Recs blow a fuse as US predator finds new target

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The Independent Online
Takeover speculation surrounding the regional electricity companies was dampened yesterday after Houston Industries, one of the big US utility companies to be tipped as a potential predator, announced an agreed pounds 2.5bn deal to buy a US gas supplier.

The news led to a sharp drop in the shares of the five UK regional electricity firms which remain independent. East Midlands Electricity, which has been at the centre of recent bid rumours with Houston mentioned as a possible buyer, fell 8p to 593p. Yorkshire Electricity shares dropped 12p to close the day at 727p, while London Electricity shed 8p to 640p.

It is the second time in two weeks that US utility firms have in effect ruled themselves out of bidding for British regional electricity companies.

Last week Dominion Resources, the parent company of Virginia Electric and Power, was reportedly blocked from bidding for East Midlands by US regulators.

Houston, which owns the Houston Lighting and Power Company and is the US's ninth-largest electricity company by sales, said it had signed an agreement to buy NorAm Energy, a Houston-based supplier of natural gas.

The deal, which requires approval from shareholders and regulators, would create a combined gas and electricity utility worth around pounds 9bn with almost 4 million customers. NorAm is the third-biggest natural gas supplier in the US.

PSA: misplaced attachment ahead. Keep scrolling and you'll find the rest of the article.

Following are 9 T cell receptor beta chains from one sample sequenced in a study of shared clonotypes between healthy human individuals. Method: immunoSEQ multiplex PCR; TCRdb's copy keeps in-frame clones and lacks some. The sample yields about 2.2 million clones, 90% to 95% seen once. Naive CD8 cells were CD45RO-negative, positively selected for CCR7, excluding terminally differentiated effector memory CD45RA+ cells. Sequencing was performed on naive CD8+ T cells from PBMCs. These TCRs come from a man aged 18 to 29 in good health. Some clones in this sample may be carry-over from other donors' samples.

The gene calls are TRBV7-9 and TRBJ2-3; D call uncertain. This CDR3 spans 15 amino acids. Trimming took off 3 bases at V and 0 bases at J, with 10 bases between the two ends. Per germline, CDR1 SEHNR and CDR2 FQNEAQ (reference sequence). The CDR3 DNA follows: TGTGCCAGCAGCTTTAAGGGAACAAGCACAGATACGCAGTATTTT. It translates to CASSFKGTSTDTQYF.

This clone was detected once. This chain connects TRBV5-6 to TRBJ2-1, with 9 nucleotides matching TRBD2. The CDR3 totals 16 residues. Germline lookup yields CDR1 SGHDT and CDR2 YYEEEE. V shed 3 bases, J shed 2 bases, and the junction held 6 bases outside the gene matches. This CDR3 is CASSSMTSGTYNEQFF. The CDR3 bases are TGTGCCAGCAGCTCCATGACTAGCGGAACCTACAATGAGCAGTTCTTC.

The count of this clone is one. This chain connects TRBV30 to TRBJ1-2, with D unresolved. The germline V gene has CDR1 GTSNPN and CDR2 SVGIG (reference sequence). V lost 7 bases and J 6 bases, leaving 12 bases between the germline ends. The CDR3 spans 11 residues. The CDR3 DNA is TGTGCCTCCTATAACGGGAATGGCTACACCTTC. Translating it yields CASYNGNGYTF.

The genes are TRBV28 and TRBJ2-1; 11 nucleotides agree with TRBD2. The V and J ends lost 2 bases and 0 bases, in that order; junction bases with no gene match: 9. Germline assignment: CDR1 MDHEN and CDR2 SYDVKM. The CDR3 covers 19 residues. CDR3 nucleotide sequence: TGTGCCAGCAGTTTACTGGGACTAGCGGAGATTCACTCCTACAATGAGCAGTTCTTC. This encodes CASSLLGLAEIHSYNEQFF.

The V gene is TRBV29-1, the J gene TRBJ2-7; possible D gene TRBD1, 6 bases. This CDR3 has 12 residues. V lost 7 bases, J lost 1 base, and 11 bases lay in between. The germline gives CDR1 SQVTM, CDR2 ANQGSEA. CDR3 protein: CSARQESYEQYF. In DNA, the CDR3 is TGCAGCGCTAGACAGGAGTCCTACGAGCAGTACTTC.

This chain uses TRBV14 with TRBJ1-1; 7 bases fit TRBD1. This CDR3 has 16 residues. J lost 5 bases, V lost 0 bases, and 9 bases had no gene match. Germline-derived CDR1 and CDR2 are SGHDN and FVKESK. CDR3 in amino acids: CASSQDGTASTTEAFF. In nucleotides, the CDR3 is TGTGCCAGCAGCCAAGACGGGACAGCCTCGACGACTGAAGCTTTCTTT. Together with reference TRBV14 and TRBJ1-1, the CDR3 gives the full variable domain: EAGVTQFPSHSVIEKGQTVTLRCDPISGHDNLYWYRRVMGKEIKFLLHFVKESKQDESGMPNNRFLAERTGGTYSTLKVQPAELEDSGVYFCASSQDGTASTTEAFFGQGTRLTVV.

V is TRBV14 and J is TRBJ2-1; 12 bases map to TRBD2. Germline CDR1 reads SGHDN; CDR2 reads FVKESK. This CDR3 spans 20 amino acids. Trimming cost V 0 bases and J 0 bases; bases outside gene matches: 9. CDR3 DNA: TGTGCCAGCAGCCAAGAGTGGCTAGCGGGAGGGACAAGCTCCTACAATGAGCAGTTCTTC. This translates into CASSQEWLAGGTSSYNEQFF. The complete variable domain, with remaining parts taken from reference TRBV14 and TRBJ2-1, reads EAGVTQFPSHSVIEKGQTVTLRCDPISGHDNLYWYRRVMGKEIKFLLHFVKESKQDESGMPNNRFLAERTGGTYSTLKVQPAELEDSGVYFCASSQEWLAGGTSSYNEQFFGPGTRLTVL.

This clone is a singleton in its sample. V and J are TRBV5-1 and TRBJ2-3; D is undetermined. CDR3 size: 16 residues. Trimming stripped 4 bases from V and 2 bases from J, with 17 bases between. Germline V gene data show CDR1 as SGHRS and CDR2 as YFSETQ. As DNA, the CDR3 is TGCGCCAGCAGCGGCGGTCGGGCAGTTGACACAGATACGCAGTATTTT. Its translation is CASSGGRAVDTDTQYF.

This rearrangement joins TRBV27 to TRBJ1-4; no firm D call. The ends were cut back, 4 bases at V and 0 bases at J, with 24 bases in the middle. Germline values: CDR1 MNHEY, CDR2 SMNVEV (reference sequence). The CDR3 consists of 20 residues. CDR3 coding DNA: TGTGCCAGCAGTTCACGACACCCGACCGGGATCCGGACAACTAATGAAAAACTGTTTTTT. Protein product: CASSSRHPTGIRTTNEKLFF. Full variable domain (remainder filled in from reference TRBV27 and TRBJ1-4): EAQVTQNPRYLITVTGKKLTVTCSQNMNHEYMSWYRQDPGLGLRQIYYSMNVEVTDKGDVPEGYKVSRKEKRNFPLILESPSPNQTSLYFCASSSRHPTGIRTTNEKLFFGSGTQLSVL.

Analysts suggested the Houston deal, which should be completed by next March, greatly reduced the chances of the company buying a British utility. A buyer for East Midlands, which is widely considered to be one of the most efficient regional electricity firms, would probably have to pay around pounds 1.5bn. Adam Forsyth, an electricity analyst with NatWest Markets, said: "It certainly makes it less likely that Houston will do something in the UK. There are still other US utility firms around who could launch takeover bids, but I've felt for perhaps a month that the chances are receding."

Houston last year launched a joint bid for Norweb, the regional electricity firm in the North-west of England, with Central and South West Corporation of Dallas. But the ambitions of the two firms, who made the bid as Texan Energy Partners, were thwarted when Norweb eventually succumbed to a hostile pounds 1.8bn bid from North West Water, to form United Utilities. Bid speculation later linked Houston with London Electricity, while Central and South West went on to take over Seeboard.

Apart from Seeboard, two other UK regional electricity firms have been acquired by US companies: Sweb by the Southern Company of Atlanta, and Midlands by Avon Energy Partners, a combination of General Public Utilities of New Jersey and Ohio-based Cinergy.

Houston's chairman, Don Jordan, said the takeover of NorAm would enable the combined group to offer customers bundled electricity and gas products as the two markets converged. "This acquisition will substantially strengthen Houston Industries' strategic position given these rapid changes in the industry."

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